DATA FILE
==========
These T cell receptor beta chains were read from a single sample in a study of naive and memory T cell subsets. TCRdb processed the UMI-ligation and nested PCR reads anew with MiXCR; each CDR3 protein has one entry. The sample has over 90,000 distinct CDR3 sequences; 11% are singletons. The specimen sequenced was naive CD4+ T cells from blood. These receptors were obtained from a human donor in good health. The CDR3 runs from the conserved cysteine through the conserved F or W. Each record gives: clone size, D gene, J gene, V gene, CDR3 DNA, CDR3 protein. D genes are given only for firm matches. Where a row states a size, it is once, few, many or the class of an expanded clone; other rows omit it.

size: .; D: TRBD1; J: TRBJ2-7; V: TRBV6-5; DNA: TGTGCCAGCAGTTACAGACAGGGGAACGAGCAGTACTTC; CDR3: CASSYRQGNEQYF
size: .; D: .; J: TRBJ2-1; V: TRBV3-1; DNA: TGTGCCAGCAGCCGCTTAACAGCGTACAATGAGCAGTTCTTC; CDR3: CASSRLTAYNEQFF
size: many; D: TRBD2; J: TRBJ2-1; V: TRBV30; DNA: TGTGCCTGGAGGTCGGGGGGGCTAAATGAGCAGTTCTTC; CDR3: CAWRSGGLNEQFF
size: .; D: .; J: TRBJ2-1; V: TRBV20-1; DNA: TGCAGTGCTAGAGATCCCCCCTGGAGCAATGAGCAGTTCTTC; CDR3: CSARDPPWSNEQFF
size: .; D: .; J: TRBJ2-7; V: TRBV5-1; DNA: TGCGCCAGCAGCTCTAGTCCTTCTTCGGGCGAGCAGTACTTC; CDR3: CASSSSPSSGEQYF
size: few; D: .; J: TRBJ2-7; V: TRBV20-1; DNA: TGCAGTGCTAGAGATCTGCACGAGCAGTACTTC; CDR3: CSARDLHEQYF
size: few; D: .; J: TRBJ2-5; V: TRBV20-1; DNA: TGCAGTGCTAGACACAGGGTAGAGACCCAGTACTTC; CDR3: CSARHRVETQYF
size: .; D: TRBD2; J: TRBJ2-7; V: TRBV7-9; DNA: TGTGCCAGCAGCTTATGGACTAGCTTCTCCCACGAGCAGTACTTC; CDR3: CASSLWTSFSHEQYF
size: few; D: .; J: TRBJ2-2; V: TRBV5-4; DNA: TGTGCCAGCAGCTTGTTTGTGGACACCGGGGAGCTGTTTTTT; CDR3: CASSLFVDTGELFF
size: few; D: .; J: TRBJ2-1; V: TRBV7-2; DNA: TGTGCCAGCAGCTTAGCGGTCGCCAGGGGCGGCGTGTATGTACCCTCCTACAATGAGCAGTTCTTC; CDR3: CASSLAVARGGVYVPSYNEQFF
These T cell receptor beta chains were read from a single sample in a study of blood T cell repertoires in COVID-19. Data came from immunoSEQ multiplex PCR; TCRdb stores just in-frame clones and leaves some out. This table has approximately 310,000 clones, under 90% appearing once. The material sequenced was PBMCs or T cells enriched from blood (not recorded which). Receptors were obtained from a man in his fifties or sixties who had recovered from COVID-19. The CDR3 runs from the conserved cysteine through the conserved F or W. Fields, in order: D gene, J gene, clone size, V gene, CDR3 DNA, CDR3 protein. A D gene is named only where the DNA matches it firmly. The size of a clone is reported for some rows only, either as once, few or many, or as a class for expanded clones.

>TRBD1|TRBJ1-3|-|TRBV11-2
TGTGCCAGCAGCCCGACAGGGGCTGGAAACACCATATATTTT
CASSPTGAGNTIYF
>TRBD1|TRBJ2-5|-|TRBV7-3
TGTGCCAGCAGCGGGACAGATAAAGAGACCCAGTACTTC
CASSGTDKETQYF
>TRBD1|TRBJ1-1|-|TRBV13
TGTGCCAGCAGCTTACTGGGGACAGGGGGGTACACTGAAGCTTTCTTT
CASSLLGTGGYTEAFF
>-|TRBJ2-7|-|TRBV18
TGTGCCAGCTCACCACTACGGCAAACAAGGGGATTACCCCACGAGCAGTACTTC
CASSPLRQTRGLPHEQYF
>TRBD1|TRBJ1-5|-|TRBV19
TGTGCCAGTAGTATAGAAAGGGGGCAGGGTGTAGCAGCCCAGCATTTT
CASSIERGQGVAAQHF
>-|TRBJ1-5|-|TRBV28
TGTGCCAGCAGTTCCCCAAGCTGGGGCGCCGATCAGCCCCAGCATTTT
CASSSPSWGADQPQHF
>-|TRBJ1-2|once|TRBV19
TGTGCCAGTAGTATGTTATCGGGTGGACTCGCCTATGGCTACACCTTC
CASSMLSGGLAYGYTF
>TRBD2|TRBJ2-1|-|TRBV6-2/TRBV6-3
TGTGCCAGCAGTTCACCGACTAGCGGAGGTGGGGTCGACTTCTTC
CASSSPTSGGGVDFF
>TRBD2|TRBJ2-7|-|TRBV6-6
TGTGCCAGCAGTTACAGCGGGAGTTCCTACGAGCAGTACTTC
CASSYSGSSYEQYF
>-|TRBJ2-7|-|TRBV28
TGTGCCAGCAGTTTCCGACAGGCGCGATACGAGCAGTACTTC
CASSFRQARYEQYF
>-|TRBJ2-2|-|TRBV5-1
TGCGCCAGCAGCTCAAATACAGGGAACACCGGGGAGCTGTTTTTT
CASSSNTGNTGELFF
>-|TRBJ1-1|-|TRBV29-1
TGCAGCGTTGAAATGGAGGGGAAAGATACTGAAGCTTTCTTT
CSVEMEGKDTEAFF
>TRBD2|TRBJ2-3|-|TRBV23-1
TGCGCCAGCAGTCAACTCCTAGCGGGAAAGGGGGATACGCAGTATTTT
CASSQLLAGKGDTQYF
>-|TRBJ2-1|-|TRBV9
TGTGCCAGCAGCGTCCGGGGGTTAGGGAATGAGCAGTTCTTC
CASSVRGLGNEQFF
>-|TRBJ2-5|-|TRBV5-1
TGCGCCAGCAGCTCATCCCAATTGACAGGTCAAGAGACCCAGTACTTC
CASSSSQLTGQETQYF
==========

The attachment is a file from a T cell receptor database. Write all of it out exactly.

These T cell receptor beta chains were read from a single sample in a study of naive and memory T cell subsets. TCRdb processed the UMI-ligation and nested PCR reads anew with MiXCR; each CDR3 protein has one entry. The sample has over 90,000 distinct CDR3 sequences; 11% are singletons. The specimen sequenced was naive CD4+ T cells from blood. These receptors were obtained from a human donor in good health. The CDR3 runs from the conserved cysteine through the conserved F or W. Each record gives: clone size, D gene, J gene, V gene, CDR3 DNA, CDR3 protein. D genes are given only for firm matches. Where a row states a size, it is once, few, many or the class of an expanded clone; other rows omit it.

size: .; D: TRBD1; J: TRBJ2-7; V: TRBV6-5; DNA: TGTGCCAGCAGTTACAGACAGGGGAACGAGCAGTACTTC; CDR3: CASSYRQGNEQYF
size: .; D: .; J: TRBJ2-1; V: TRBV3-1; DNA: TGTGCCAGCAGCCGCTTAACAGCGTACAATGAGCAGTTCTTC; CDR3: CASSRLTAYNEQFF
size: many; D: TRBD2; J: TRBJ2-1; V: TRBV30; DNA: TGTGCCTGGAGGTCGGGGGGGCTAAATGAGCAGTTCTTC; CDR3: CAWRSGGLNEQFF
size: .; D: .; J: TRBJ2-1; V: TRBV20-1; DNA: TGCAGTGCTAGAGATCCCCCCTGGAGCAATGAGCAGTTCTTC; CDR3: CSARDPPWSNEQFF
size: .; D: .; J: TRBJ2-7; V: TRBV5-1; DNA: TGCGCCAGCAGCTCTAGTCCTTCTTCGGGCGAGCAGTACTTC; CDR3: CASSSSPSSGEQYF
size: few; D: .; J: TRBJ2-7; V: TRBV20-1; DNA: TGCAGTGCTAGAGATCTGCACGAGCAGTACTTC; CDR3: CSARDLHEQYF
size: few; D: .; J: TRBJ2-5; V: TRBV20-1; DNA: TGCAGTGCTAGACACAGGGTAGAGACCCAGTACTTC; CDR3: CSARHRVETQYF
size: .; D: TRBD2; J: TRBJ2-7; V: TRBV7-9; DNA: TGTGCCAGCAGCTTATGGACTAGCTTCTCCCACGAGCAGTACTTC; CDR3: CASSLWTSFSHEQYF
size: few; D: .; J: TRBJ2-2; V: TRBV5-4; DNA: TGTGCCAGCAGCTTGTTTGTGGACACCGGGGAGCTGTTTTTT; CDR3: CASSLFVDTGELFF
size: few; D: .; J: TRBJ2-1; V: TRBV7-2; DNA: TGTGCCAGCAGCTTAGCGGTCGCCAGGGGCGGCGTGTATGTACCCTCCTACAATGAGCAGTTCTTC; CDR3: CASSLAVARGGVYVPSYNEQFF
These T cell receptor beta chains were read from a single sample in a study of blood T cell repertoires in COVID-19. Data came from immunoSEQ multiplex PCR; TCRdb stores just in-frame clones and leaves some out. This table has approximately 310,000 clones, under 90% appearing once. The material sequenced was PBMCs or T cells enriched from blood (not recorded which). Receptors were obtained from a man in his fifties or sixties who had recovered from COVID-19. The CDR3 runs from the conserved cysteine through the conserved F or W. Fields, in order: D gene, J gene, clone size, V gene, CDR3 DNA, CDR3 protein. A D gene is named only where the DNA matches it firmly. The size of a clone is reported for some rows only, either as once, few or many, or as a class for expanded clones.

>TRBD1|TRBJ1-3|-|TRBV11-2
TGTGCCAGCAGCCCGACAGGGGCTGGAAACACCATATATTTT
CASSPTGAGNTIYF
>TRBD1|TRBJ2-5|-|TRBV7-3
TGTGCCAGCAGCGGGACAGATAAAGAGACCCAGTACTTC
CASSGTDKETQYF
>TRBD1|TRBJ1-1|-|TRBV13
TGTGCCAGCAGCTTACTGGGGACAGGGGGGTACACTGAAGCTTTCTTT
CASSLLGTGGYTEAFF
>-|TRBJ2-7|-|TRBV18
TGTGCCAGCTCACCACTACGGCAAACAAGGGGATTACCCCACGAGCAGTACTTC
CASSPLRQTRGLPHEQYF
>TRBD1|TRBJ1-5|-|TRBV19
TGTGCCAGTAGTATAGAAAGGGGGCAGGGTGTAGCAGCCCAGCATTTT
CASSIERGQGVAAQHF
>-|TRBJ1-5|-|TRBV28
TGTGCCAGCAGTTCCCCAAGCTGGGGCGCCGATCAGCCCCAGCATTTT
CASSSPSWGADQPQHF
>-|TRBJ1-2|once|TRBV19
TGTGCCAGTAGTATGTTATCGGGTGGACTCGCCTATGGCTACACCTTC
CASSMLSGGLAYGYTF
>TRBD2|TRBJ2-1|-|TRBV6-2/TRBV6-3
TGTGCCAGCAGTTCACCGACTAGCGGAGGTGGGGTCGACTTCTTC
CASSSPTSGGGVDFF
>TRBD2|TRBJ2-7|-|TRBV6-6
TGTGCCAGCAGTTACAGCGGGAGTTCCTACGAGCAGTACTTC
CASSYSGSSYEQYF
>-|TRBJ2-7|-|TRBV28
TGTGCCAGCAGTTTCCGACAGGCGCGATACGAGCAGTACTTC
CASSFRQARYEQYF
>-|TRBJ2-2|-|TRBV5-1
TGCGCCAGCAGCTCAAATACAGGGAACACCGGGGAGCTGTTTTTT
CASSSNTGNTGELFF
>-|TRBJ1-1|-|TRBV29-1
TGCAGCGTTGAAATGGAGGGGAAAGATACTGAAGCTTTCTTT
CSVEMEGKDTEAFF
>TRBD2|TRBJ2-3|-|TRBV23-1
TGCGCCAGCAGTCAACTCCTAGCGGGAAAGGGGGATACGCAGTATTTT
CASSQLLAGKGDTQYF
>-|TRBJ2-1|-|TRBV9
TGTGCCAGCAGCGTCCGGGGGTTAGGGAATGAGCAGTTCTTC
CASSVRGLGNEQFF
>-|TRBJ2-5|-|TRBV5-1
TGCGCCAGCAGCTCATCCCAATTGACAGGTCAAGAGACCCAGTACTTC
CASSSSQLTGQETQYF